The main live event at downtown club Grand Central the following evening with Larry Harlow, Marlow Rosado y la Riqueña, and the four crews, had a more cohesive outcome. Each DJ crew did a live set while the band improvised over the tracks– Mr. Pauer worked his roots as a drummer using a digital drumpad; Peligrosa brought a high-energy turntablist vibe to the stage with MLKMN making a guest appearance on the mic; Moombahton Massive provided a steady, deep house-rooted beat after opening with Otto Von Schirach on stage to emcee his Miami bass mutations. Dusty summed it up best when got on the mic to say, “We didn’t practice this shit, we’re just doing this shit for ya’ll– let’s go!”
The performance felt–as intended–like an experiment, revealing certain moments when the live band was noticeably working to navigate the key and tonal changes of the pre-planned electronic tracks. One of the more successful moments of the night was Que Bajo?!’s set, with Andy taking control during his track “Worldwide Dembow” to direct the percussionists for the build of the track– a dynamic the musicians carried over while improvising over global bass staples like Munchi’s “Sandungueo” or Andy’s “Homenaje a Justino.” Harlow jumped on the mic at one point, playfully inviting people to dance to fill out the dance floor, offering up a bottle of champagne to the best dancer.
Technical aspects aside, the real success of the event seemed to be the conversations that came out of the experience. As Peligrosa, for example, plans to launch a label in December, the advice they extracted from Larry was essential was valuable input as they grapple with how to grow a movement beyond the party-throwing ambit.
“None of us are ever going to get more popular than Pitbull, but they’re seeing that these subcultures are also valuable.”
As Orión put it, “A lot of paths don’t have bridges between each other, and it’s hard to get from one place to another. There’s a lot of parallels between Larry’s generation and our generation. For me it was awesome to come to that realization, and I think for him he also came to that realization as well– that as young kids doing music, whatever it is, we’re struggling to figure out in what context it fits and how we can continue doing this for the rest of our lives. Larry figured out how to do it in his time, and now we’re trying to figure it out for our time.”
Dusty, who recently signed with Universal Music, is already witnessing signs that these subcultures could blow up on a bigger scale. “The big guys are opening their eyes to the small subcultures that are coming up. None of us are ever going to get more popular than Pitbull, but they’re seeing that these subcultures are also valuable. Punk rock became a multimillion dollar industry because some label head believed in them…they’re professional risk-takers. A lot of this stuff hasn’t come out yet, but me, seeing it from the inside, I’ve seen a lot of the bands that these guys are working with, and they’re a lot of the musicians that I’ve been playing with in my band for years– so it’s like, alright, here we go, we’re starting to come up. It just goes up and up every year.”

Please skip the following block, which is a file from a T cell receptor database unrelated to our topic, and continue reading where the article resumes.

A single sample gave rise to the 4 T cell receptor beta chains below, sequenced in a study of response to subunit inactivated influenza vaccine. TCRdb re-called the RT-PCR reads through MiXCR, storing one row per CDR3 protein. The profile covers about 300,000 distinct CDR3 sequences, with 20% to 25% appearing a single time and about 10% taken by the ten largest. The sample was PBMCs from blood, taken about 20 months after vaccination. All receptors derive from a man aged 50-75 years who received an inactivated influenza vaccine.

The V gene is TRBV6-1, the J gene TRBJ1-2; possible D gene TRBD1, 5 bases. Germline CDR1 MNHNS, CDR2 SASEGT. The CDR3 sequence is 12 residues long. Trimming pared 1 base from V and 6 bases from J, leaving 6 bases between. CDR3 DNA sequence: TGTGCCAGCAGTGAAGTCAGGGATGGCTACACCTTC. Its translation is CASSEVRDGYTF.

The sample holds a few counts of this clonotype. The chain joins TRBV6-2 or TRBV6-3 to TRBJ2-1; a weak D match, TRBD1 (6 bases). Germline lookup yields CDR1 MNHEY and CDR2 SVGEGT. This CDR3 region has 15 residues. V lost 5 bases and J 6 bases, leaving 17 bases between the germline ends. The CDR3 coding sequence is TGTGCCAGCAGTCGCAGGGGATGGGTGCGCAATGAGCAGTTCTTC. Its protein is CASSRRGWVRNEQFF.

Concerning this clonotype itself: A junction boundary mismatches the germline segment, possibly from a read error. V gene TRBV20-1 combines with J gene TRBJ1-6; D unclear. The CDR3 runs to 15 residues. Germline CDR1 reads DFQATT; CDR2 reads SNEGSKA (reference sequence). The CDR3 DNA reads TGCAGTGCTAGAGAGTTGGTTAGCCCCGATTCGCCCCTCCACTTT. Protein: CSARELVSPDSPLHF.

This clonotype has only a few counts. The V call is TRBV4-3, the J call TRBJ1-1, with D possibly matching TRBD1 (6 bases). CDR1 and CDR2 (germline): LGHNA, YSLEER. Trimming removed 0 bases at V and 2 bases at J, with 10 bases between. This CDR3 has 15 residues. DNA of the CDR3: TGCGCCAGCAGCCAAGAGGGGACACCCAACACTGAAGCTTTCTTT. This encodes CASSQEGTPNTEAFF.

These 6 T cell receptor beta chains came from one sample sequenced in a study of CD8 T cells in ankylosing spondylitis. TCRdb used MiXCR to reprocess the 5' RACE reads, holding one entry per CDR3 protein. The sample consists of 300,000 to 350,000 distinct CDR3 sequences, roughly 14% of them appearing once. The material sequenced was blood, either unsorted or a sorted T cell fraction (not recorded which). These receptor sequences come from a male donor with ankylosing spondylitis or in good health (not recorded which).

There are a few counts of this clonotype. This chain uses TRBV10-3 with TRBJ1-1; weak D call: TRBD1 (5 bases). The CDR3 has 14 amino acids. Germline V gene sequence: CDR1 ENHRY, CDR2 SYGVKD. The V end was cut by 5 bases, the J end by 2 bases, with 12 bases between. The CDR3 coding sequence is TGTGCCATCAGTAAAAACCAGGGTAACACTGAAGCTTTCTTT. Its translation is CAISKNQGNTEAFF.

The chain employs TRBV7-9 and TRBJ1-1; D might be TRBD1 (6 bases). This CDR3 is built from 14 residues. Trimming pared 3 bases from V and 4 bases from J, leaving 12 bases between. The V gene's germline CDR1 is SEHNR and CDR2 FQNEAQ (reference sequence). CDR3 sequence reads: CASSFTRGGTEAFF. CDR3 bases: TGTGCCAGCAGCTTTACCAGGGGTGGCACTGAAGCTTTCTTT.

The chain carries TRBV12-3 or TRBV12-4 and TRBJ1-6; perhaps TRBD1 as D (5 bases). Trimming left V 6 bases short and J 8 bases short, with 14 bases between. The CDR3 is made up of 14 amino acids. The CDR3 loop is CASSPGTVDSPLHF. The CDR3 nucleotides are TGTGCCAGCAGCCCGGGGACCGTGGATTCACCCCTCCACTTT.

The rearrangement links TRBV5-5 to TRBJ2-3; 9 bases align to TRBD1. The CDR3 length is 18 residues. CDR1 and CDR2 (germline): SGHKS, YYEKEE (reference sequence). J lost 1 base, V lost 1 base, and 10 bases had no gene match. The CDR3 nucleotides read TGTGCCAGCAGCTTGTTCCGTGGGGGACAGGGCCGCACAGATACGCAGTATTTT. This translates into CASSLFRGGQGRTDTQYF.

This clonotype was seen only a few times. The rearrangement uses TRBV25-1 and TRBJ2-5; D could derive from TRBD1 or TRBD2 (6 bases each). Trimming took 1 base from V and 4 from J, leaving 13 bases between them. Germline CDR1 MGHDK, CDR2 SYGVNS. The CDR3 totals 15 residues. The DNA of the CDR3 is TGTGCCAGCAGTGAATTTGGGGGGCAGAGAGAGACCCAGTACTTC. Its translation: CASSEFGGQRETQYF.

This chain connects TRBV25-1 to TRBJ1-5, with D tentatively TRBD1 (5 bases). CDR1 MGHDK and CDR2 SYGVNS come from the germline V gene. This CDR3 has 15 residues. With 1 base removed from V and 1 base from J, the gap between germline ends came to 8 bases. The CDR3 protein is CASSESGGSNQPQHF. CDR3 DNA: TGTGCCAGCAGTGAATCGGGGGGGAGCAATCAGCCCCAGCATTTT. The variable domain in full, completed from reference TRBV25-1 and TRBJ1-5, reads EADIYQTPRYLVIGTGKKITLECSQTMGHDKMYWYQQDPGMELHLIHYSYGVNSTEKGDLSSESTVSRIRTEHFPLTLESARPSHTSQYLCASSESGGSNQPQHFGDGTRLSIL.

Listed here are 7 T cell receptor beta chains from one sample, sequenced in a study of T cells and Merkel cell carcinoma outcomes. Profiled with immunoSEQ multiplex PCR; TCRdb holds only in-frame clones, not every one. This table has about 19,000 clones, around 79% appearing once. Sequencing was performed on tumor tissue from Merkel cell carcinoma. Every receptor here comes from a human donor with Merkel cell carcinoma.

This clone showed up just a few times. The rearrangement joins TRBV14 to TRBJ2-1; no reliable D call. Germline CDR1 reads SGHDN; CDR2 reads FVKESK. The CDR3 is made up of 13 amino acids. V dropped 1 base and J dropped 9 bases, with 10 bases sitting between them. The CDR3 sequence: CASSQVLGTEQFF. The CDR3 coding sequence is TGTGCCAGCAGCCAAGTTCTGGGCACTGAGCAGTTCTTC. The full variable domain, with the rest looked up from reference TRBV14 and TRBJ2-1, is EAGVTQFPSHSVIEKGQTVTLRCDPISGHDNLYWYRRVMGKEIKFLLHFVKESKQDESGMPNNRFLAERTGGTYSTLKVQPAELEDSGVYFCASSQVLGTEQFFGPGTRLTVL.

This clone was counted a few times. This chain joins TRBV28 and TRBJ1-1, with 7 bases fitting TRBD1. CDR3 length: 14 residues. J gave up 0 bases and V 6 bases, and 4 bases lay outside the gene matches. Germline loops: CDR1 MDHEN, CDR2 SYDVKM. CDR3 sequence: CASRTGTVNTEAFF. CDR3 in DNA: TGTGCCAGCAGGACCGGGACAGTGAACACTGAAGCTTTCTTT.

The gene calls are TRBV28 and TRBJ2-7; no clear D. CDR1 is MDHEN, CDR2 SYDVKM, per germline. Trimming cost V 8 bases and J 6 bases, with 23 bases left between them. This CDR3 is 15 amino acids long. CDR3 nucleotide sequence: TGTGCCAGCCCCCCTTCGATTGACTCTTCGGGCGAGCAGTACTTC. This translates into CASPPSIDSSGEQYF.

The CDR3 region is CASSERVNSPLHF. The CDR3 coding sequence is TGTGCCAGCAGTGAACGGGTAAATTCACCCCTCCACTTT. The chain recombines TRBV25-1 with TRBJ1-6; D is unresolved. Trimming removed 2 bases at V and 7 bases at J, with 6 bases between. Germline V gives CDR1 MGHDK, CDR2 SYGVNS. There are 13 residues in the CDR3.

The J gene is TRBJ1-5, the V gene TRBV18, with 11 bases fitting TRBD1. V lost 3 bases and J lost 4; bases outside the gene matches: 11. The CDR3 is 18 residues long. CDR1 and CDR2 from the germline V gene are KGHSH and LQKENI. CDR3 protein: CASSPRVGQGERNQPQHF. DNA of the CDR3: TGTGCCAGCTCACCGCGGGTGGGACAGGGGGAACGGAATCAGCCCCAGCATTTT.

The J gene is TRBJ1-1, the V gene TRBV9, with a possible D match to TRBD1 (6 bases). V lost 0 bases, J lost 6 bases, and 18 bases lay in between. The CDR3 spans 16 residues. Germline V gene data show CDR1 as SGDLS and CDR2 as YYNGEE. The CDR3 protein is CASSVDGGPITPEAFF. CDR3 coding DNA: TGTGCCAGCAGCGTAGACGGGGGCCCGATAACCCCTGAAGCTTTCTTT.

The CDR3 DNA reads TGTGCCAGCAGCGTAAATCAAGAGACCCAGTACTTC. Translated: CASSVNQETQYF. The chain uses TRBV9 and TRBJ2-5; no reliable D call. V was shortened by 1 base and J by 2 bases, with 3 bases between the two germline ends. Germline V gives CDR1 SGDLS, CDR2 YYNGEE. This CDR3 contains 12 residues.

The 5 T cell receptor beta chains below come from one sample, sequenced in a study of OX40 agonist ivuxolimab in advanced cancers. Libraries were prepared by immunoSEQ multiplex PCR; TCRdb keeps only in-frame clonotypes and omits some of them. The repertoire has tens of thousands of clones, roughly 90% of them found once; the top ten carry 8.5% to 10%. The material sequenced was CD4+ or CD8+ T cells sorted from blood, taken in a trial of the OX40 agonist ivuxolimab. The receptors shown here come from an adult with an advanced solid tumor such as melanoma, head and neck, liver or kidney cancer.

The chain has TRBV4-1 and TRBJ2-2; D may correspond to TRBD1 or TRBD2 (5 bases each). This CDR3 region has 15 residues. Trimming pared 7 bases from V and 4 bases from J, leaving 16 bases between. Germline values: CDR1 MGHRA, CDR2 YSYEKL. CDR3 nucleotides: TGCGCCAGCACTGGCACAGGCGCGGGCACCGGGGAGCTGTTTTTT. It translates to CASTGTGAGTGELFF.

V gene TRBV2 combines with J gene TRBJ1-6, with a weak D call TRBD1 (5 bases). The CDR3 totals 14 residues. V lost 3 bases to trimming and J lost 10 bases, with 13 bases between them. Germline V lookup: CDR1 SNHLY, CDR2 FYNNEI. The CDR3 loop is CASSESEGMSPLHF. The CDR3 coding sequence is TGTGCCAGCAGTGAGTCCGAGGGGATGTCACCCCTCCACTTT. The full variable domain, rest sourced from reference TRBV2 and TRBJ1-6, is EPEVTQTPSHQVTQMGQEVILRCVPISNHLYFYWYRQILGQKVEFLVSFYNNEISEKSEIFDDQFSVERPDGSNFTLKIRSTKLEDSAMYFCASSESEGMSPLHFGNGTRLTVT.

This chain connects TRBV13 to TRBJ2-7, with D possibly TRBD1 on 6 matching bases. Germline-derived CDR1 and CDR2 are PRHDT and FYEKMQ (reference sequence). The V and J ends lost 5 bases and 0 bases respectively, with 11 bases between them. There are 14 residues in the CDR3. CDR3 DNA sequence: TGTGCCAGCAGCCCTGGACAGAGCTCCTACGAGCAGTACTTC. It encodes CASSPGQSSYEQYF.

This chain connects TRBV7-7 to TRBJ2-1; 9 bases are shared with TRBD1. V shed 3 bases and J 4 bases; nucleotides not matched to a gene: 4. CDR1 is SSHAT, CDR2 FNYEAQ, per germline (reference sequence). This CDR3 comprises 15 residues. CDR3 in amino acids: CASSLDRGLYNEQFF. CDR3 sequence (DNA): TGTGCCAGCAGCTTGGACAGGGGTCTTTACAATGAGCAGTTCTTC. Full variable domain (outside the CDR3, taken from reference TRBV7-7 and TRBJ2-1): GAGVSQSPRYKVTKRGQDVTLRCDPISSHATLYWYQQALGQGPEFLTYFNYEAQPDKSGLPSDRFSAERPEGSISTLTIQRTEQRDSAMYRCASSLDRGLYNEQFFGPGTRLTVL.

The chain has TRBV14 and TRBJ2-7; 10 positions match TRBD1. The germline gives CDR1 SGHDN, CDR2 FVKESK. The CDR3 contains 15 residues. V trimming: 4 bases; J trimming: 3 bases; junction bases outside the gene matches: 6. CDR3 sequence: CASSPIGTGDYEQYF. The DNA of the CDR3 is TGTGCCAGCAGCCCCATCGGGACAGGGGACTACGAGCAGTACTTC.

Now that entities outside of the scene are taking notice of cultural currents below the Pitbull radar, the question becomes– what do the artists of this underground want the future to look like, as they’re approached by mainstream opportunities? What are lessons that can be learned from the past through these intergenerational exchanges, and what are the mistakes not worth repeating? In Larry Harlow’s case, his missteps with former labels have inspired him to encourage younger artists to protect their rights and intellectual property– but on the cultural level, what else can we learn from?
Just as Larry Harlow was not an island to himself–his craft emerging from immersion in New York’s Latin culture at the birth of the Fania era–these artists and their successes are not islands to themselves either. The crews selected to represent new Latin culture this weekend are surrounded by artists and organizers that identify beyond the all-male roster at Siempre Fresco, who are working just as hard to propel the movement forward, who are building platforms that make venues that want to kick us off the decks a non-issue. When these lineups are assembled, a statement is inevitably made on the value of such contributions.
With the launch of Siempre Fresco and likeminded series as a welcome option for funding independent artists’ sustainability–this being Red Bull’s first program targeted specifically at Latin artists in the United States–comes the chance to make a statement. Who will be included in this dialogue, and who, ultimately, will be afforded self-sufficiency?